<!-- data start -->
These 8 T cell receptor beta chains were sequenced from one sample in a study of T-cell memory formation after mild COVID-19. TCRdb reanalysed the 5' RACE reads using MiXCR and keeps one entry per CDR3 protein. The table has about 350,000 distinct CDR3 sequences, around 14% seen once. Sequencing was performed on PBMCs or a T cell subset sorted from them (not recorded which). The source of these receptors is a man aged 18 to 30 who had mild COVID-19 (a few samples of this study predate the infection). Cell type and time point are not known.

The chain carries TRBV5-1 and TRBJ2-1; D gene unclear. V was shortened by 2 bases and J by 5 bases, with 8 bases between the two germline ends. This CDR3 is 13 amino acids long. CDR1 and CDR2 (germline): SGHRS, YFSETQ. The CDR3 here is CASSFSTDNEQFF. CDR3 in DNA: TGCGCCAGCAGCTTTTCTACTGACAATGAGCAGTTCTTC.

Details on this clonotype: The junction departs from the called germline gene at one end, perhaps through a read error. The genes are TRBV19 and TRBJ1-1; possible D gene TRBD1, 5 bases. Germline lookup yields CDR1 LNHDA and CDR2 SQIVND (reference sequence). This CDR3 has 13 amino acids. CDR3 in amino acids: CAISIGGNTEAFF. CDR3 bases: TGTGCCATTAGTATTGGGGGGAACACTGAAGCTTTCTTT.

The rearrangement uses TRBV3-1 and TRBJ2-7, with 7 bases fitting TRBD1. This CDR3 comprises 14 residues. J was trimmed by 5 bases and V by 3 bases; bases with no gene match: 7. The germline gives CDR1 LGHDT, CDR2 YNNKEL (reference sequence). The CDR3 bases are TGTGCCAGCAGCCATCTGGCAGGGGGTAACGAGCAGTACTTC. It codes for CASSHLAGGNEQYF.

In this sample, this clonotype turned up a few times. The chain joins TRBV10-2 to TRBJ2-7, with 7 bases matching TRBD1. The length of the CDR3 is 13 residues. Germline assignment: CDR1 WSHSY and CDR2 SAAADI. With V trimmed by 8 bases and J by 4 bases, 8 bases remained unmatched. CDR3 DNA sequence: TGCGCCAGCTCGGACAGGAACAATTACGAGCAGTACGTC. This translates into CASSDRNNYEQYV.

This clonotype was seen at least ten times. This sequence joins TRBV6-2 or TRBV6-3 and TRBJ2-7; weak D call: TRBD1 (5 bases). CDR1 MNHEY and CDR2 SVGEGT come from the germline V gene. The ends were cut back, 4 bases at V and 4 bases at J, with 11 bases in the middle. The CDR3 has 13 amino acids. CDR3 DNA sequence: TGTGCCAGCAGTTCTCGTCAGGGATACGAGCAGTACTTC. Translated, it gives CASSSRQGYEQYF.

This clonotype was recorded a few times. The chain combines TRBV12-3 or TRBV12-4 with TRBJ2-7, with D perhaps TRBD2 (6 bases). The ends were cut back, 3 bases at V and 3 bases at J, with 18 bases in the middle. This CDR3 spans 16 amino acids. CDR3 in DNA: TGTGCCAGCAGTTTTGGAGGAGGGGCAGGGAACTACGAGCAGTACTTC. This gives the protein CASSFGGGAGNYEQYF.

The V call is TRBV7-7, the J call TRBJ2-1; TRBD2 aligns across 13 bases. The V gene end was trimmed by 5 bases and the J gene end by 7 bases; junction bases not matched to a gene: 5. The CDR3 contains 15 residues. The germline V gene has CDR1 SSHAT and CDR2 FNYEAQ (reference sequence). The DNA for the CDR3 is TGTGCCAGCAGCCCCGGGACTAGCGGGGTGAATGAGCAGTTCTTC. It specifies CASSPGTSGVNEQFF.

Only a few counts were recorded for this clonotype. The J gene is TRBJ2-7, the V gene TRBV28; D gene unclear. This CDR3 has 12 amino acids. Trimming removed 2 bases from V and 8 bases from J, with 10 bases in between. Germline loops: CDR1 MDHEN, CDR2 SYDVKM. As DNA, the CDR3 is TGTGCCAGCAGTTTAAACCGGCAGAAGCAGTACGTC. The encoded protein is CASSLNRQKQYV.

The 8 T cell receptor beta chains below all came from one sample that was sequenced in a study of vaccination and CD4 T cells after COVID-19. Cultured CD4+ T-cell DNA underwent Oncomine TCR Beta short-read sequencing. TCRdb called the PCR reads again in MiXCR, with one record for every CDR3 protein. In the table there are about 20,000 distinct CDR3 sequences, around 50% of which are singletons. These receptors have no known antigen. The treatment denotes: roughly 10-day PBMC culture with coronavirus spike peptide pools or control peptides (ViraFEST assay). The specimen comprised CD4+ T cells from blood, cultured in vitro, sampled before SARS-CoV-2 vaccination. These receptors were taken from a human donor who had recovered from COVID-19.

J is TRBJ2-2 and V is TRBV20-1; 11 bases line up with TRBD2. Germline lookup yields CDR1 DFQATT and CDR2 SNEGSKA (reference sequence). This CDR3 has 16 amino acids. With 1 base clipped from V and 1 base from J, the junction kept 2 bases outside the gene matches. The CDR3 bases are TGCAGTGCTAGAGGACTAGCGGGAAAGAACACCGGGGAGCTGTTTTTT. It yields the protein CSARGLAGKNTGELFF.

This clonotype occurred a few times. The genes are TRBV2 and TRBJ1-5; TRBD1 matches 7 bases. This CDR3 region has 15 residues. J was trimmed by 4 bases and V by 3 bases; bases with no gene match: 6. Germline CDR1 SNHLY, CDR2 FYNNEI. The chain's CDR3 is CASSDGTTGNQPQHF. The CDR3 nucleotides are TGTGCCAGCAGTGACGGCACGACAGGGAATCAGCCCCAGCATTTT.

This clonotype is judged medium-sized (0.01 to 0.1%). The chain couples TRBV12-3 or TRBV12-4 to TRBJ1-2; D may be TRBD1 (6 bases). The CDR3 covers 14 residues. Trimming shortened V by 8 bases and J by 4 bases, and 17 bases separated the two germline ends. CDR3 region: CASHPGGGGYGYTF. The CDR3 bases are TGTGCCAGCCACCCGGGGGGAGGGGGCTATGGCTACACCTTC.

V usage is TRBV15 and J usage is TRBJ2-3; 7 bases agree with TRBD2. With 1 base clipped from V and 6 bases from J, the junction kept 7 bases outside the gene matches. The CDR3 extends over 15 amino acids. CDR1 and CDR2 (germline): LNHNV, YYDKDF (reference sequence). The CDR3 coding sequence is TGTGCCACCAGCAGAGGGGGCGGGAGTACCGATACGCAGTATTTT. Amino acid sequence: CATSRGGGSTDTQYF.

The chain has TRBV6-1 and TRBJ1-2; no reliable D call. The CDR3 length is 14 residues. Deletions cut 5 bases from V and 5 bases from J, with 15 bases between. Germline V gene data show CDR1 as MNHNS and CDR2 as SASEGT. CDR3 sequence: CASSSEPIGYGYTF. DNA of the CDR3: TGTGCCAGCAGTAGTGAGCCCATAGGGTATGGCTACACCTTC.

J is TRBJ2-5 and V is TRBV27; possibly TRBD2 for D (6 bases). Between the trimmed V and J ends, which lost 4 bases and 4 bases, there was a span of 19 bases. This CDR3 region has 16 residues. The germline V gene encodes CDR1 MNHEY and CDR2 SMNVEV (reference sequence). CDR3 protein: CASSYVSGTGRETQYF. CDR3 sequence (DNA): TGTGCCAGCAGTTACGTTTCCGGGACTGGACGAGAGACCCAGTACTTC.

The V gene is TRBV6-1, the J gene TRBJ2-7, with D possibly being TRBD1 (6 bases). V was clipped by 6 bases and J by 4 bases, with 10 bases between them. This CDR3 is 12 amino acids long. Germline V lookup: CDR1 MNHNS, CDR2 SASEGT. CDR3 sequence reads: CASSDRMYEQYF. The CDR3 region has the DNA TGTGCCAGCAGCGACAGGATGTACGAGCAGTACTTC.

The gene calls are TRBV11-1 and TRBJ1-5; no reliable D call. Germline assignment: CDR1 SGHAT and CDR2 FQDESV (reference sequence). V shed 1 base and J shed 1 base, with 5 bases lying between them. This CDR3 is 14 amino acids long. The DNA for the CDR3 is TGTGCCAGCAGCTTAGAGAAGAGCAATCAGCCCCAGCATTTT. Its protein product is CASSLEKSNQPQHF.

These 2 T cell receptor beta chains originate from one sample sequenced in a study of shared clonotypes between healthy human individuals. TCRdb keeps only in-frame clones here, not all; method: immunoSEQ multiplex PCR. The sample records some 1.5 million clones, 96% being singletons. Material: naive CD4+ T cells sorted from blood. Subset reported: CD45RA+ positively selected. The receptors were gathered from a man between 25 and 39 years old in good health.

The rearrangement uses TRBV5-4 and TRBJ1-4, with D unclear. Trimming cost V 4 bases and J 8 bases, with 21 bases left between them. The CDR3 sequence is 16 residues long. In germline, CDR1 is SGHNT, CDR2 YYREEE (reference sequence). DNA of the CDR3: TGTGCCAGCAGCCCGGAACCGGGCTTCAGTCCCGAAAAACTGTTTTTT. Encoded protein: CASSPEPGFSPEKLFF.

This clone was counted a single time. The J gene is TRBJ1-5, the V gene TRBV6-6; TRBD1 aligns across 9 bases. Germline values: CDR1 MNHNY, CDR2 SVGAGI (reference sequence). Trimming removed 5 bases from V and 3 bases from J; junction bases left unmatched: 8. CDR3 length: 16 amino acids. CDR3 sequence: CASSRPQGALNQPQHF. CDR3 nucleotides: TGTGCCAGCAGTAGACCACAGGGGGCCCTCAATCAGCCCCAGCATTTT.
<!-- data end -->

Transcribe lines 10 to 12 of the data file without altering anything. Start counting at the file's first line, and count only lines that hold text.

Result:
The 8 T cell receptor beta chains below all came from one sample that was sequenced in a study of vaccination and CD4 T cells after COVID-19. Cultured CD4+ T-cell DNA underwent Oncomine TCR Beta short-read sequencing. TCRdb called the PCR reads again in MiXCR, with one record for every CDR3 protein. In the table there are about 20,000 distinct CDR3 sequences, around 50% of which are singletons. These receptors have no known antigen. The treatment denotes: roughly 10-day PBMC culture with coronavirus spike peptide pools or control peptides (ViraFEST assay). The specimen comprised CD4+ T cells from blood, cultured in vitro, sampled before SARS-CoV-2 vaccination. These receptors were taken from a human donor who had recovered from COVID-19.

J is TRBJ2-2 and V is TRBV20-1; 11 bases line up with TRBD2. Germline lookup yields CDR1 DFQATT and CDR2 SNEGSKA (reference sequence). This CDR3 has 16 amino acids. With 1 base clipped from V and 1 base from J, the junction kept 2 bases outside the gene matches. The CDR3 bases are TGCAGTGCTAGAGGACTAGCGGGAAAGAACACCGGGGAGCTGTTTTTT. It yields the protein CSARGLAGKNTGELFF.

This clonotype occurred a few times. The genes are TRBV2 and TRBJ1-5; TRBD1 matches 7 bases. This CDR3 region has 15 residues. J was trimmed by 4 bases and V by 3 bases; bases with no gene match: 6. Germline CDR1 SNHLY, CDR2 FYNNEI. The chain's CDR3 is CASSDGTTGNQPQHF. The CDR3 nucleotides are TGTGCCAGCAGTGACGGCACGACAGGGAATCAGCCCCAGCATTTT.